I know, I know. I promised many and varied humorous tales from my many and varied roles around the globe, and I just keep coming back to Korea. I can’t help it. It was quite simply the most wonderfully bizarre, confusing, frustrating but ultimately rewarding two year period of my entire career. Not from a work perspective – although this did have its high points – but no, the reward was just to be living there, witnessing these wonders unfold around me on a daily basis, and debatably keeping my head. Sadly, while many others around me did lose theirs.
Indeed, a Seoul posting was not exactly viewed in the company as a golden ticket. The reputation of the place and of the business was tough. Tough to adjust. Tough to know what’s really going on. And tough to live in. And that’s taking no notice of the nuclear nutter living just up the road. Or his nutter son. The record of expat success there was patchy at best. Sadly there were as many cases of Executives losing the plot and leaving broken, and even sadly succumbing to a drink fuelled early death, as there were success stories. Whilst my legacy in Korea made no such bold indents, good or bad, my experience there does lead me to believe that the current bonhomie between North and South, brokered by The GOO (Great Orange One), will not achieve its happy ending without some huge twists and turns along the way, and probably won’t reach it at all. (Note to self – should have finished this blog when I started it as events have already proved this).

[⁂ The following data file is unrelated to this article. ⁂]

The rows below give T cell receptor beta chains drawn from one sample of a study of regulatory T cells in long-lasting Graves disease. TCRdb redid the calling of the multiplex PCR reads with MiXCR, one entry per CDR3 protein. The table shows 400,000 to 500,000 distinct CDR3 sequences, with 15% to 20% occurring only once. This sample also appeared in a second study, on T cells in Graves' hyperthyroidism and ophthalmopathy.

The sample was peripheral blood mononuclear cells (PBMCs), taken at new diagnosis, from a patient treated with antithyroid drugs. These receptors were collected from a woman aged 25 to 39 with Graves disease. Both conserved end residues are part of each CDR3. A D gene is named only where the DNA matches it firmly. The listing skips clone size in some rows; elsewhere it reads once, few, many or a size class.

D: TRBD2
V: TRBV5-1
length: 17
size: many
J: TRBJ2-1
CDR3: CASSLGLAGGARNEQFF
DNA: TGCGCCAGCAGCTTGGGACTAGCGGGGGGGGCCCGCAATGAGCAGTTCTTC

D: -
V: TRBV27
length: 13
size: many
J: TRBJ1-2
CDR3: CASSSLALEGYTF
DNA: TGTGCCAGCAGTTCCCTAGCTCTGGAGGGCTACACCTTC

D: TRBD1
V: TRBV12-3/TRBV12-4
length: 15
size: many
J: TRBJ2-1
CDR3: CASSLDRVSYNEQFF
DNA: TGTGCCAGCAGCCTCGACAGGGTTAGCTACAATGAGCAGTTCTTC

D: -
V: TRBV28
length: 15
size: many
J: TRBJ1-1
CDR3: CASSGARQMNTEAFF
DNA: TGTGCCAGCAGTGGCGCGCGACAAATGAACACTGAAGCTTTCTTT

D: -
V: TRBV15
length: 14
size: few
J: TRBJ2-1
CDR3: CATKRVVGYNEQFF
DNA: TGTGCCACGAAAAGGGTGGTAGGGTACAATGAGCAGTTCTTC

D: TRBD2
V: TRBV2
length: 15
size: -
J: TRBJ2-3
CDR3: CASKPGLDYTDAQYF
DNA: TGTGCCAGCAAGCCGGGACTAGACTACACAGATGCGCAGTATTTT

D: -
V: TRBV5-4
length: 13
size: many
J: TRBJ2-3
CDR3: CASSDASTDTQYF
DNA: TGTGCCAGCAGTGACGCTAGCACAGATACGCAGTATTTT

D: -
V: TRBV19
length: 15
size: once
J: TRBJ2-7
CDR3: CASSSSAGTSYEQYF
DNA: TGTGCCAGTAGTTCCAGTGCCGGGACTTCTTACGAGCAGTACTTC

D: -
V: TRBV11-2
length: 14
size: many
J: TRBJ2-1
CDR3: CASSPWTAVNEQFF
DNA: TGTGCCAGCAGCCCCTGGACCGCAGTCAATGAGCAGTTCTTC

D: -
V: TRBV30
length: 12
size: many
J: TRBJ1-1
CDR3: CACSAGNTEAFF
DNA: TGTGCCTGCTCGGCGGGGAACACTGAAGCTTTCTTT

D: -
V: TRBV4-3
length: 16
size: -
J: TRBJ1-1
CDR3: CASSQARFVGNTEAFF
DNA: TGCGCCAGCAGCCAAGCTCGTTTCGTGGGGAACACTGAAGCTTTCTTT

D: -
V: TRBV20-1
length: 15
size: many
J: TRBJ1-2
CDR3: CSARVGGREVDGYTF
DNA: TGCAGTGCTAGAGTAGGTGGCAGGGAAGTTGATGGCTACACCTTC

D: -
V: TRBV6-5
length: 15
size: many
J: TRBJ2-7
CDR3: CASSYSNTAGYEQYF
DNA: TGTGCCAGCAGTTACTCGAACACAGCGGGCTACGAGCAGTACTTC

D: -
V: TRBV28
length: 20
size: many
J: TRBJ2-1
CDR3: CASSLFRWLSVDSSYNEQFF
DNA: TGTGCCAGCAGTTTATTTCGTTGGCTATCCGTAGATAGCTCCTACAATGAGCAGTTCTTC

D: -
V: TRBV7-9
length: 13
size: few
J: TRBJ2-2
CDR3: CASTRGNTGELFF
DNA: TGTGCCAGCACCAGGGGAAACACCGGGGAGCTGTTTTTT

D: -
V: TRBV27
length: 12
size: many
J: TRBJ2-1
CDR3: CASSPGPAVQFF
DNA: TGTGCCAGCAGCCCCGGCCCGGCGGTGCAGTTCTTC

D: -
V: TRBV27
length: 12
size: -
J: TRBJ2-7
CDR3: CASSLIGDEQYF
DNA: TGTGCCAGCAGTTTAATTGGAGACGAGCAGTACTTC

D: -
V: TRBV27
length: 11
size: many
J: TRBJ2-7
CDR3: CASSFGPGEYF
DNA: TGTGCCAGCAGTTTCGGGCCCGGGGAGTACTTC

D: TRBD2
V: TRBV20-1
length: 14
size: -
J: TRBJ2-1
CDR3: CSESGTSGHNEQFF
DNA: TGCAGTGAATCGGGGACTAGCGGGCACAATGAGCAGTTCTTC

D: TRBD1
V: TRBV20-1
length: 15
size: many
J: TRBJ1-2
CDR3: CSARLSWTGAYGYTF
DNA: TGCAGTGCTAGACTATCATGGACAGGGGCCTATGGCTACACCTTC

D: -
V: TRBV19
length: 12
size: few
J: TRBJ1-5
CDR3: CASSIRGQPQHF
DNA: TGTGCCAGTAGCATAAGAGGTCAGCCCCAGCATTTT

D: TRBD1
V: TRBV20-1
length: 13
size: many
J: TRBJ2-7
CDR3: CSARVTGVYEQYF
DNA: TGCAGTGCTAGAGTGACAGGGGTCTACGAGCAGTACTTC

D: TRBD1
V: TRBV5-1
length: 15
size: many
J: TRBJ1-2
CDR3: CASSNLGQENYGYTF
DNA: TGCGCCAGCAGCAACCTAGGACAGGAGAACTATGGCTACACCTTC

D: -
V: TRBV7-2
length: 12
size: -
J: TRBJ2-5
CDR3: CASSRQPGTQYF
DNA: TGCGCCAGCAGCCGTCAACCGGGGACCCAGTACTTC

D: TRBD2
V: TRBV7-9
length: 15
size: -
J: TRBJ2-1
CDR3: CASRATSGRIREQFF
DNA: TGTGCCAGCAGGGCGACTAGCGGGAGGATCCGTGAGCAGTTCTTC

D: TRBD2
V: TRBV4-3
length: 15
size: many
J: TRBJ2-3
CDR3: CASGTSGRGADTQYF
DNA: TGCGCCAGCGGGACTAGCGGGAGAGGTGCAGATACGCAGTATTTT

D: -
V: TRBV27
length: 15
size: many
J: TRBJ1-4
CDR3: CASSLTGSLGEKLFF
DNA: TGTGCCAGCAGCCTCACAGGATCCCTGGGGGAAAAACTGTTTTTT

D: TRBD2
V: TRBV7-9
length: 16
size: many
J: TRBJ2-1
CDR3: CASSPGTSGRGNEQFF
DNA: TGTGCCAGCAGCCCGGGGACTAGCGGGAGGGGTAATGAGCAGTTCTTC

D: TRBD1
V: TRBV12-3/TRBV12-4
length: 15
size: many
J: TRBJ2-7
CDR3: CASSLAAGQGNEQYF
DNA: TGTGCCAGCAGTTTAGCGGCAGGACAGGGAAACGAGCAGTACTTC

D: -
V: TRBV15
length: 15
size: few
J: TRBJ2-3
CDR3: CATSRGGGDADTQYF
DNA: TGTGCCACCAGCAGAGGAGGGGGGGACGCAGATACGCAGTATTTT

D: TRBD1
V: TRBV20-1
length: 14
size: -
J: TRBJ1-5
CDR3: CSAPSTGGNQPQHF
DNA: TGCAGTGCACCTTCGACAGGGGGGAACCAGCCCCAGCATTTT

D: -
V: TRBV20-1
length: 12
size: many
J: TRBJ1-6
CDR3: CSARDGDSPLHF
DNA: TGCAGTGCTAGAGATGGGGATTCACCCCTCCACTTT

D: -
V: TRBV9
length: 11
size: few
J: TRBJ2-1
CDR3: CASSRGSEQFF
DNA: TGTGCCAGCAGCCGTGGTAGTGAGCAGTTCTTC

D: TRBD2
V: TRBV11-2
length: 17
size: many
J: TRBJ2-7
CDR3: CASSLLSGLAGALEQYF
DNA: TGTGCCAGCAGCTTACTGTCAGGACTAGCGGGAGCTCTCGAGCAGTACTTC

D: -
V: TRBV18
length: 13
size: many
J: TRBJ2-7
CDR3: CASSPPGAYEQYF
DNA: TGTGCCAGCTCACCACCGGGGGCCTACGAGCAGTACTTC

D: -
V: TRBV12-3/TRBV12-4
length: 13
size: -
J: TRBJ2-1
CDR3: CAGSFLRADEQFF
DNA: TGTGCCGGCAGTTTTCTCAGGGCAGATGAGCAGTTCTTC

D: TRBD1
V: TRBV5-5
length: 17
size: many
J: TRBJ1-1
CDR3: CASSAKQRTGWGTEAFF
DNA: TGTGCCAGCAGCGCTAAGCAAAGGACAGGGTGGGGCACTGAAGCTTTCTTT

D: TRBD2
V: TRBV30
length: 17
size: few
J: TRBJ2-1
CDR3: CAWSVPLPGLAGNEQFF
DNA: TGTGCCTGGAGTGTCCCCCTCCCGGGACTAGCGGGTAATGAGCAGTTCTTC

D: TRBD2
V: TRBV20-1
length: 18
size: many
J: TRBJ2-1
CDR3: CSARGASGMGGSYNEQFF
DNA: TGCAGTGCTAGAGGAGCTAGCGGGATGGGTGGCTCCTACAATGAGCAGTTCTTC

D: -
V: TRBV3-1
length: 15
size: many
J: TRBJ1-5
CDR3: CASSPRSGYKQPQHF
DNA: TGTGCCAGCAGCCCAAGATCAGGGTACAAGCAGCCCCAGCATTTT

Korea was and still is full of fascinating situations and even more fascinating people. Though it’s fair to say that as an outsider you never really knew what was going on. The English language press was certainly not the way to find out the stuff you needed to know. Despite subscribing to the daily Herald newspaper, it was only via the good old BBC that we found out a serial rapist was operating in our wealthy suburb and targeting western women. From no news to sketchy headlines – another day there was a one line report flagging that there was “a wolf loose in Seoul”, yet with no further details. The next day there was no follow up. News was a loose term. However I still savour some of the newspaper snippets I kept from the period. Under the headline – Crimes by Foreigners in Korea rise sharply – the following was the summary from the police office spokesman. “Since its very likely that local people are in greater danger from these crimes, plans to prevent them must be made immediately. Also, the government must think of plans to help foreigners adjust to Korean society before they become desperate or angry enough to kill and steal”. My desperation and anger levels luckily bubbled just below this stark official threshold. Mostly.